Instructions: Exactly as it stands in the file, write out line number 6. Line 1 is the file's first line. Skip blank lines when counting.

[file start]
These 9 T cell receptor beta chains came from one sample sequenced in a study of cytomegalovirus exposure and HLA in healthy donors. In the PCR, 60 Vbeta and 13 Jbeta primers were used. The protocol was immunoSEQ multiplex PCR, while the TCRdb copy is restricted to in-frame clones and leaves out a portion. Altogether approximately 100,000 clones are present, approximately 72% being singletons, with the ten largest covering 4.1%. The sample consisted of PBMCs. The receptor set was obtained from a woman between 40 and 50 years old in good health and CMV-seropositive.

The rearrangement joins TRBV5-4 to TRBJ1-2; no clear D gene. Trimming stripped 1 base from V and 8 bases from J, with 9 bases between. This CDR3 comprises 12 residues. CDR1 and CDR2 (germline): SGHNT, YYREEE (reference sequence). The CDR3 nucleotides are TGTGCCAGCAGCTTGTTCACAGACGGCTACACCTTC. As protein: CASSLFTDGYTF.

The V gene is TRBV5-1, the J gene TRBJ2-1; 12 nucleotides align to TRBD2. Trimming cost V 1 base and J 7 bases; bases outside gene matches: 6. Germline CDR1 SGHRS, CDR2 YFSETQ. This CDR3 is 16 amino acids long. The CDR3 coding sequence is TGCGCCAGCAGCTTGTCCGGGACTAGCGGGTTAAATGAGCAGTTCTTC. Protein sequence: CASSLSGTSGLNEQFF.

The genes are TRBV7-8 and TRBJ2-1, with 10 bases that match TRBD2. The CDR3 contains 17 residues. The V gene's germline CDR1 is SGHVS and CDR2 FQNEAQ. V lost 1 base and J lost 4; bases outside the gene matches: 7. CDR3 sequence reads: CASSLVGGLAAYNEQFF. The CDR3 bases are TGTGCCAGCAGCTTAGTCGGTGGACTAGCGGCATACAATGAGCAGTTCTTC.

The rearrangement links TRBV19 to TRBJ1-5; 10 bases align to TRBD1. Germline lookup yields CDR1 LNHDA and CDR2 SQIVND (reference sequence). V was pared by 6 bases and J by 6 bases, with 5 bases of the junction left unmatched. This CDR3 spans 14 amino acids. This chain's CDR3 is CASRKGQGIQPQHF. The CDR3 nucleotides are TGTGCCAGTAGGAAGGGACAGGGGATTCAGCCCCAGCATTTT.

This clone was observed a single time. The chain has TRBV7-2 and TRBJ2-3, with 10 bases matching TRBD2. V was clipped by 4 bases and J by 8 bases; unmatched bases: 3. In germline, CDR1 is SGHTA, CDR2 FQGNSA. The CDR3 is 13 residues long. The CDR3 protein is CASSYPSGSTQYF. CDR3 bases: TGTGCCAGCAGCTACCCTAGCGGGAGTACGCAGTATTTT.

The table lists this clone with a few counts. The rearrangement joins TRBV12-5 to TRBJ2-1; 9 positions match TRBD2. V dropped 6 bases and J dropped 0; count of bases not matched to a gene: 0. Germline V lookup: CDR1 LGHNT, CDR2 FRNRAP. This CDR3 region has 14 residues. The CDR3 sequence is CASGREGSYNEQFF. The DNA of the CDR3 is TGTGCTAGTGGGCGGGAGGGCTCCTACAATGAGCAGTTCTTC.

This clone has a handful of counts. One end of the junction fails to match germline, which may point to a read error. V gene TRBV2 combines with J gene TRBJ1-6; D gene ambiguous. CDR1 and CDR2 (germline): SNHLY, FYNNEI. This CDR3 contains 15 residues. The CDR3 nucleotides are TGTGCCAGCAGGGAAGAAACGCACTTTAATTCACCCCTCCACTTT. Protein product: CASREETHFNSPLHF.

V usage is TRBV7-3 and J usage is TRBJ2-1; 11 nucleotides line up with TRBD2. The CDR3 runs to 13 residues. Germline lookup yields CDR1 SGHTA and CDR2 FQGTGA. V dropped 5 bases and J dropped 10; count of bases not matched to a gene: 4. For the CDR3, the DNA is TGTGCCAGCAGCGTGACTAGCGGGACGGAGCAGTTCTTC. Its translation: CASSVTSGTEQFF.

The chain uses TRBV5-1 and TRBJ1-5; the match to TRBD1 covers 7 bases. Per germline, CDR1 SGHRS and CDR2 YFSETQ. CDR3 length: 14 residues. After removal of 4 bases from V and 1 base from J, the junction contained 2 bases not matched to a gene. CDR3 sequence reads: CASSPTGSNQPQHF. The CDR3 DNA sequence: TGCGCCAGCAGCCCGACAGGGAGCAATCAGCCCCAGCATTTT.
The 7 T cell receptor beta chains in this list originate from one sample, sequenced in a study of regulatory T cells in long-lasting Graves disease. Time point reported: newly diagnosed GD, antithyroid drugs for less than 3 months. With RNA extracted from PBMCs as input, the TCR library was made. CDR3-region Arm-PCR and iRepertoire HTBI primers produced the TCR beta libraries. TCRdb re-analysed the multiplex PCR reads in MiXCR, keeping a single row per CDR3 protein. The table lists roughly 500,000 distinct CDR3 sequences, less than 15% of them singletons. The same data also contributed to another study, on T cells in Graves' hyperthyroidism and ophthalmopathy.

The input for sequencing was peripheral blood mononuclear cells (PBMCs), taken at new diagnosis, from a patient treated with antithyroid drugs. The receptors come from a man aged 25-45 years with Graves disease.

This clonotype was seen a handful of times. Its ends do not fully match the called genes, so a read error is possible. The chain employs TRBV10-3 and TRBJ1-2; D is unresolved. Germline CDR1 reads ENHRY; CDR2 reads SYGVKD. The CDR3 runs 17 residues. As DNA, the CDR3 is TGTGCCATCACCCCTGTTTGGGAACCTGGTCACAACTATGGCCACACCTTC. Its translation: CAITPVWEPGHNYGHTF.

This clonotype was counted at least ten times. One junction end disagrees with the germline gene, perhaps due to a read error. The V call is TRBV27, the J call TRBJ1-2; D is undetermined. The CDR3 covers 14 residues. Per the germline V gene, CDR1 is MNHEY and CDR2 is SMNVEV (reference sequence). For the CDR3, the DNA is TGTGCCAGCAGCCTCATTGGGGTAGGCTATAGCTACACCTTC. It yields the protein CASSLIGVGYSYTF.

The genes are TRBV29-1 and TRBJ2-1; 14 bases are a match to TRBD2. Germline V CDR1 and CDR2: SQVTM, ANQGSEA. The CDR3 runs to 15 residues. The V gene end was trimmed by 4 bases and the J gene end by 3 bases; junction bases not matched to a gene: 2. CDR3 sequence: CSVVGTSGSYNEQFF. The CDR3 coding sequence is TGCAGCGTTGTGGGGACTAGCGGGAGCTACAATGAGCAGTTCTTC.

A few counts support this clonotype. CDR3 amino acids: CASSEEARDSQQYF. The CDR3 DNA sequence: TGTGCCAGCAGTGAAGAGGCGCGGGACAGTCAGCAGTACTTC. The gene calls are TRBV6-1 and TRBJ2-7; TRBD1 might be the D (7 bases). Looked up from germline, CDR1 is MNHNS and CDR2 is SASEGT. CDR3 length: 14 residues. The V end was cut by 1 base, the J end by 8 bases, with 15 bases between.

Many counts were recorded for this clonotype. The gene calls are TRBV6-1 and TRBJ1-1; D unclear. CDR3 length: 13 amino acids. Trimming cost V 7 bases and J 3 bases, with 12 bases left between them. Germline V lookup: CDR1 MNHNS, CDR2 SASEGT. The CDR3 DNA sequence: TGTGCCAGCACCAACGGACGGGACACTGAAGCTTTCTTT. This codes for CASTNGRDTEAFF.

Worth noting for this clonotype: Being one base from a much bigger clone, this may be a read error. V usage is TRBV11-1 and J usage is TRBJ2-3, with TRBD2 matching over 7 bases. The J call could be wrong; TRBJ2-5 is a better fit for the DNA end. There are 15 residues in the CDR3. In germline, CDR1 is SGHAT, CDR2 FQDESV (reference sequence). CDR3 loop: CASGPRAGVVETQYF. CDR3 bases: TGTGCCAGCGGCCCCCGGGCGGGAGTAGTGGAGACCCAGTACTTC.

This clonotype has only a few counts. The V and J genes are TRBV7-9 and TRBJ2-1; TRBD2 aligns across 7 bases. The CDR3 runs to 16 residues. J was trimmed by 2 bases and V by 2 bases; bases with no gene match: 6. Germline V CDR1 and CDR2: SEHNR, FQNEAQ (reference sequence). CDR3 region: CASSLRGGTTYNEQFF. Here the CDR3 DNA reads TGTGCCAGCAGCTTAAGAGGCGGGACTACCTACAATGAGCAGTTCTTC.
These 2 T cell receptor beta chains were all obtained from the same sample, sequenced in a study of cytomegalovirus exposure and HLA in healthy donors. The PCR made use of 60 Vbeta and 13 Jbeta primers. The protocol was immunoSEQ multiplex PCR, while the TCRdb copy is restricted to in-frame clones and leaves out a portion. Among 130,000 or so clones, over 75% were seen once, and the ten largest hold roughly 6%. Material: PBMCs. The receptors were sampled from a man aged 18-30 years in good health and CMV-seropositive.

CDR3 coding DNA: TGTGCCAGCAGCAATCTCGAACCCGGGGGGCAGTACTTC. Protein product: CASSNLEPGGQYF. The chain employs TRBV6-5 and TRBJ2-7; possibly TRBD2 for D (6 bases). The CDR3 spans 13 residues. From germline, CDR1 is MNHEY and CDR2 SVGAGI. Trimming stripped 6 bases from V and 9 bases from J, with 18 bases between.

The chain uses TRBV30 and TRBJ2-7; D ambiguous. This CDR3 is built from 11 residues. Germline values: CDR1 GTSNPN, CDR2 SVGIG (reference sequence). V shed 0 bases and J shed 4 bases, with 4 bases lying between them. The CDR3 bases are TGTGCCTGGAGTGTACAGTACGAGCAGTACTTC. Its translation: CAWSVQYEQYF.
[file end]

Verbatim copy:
This clone was observed a single time. The chain has TRBV7-2 and TRBJ2-3, with 10 bases matching TRBD2. V was clipped by 4 bases and J by 8 bases; unmatched bases: 3. In germline, CDR1 is SGHTA, CDR2 FQGNSA. The CDR3 is 13 residues long. The CDR3 protein is CASSYPSGSTQYF. CDR3 bases: TGTGCCAGCAGCTACCCTAGCGGGAGTACGCAGTATTTT.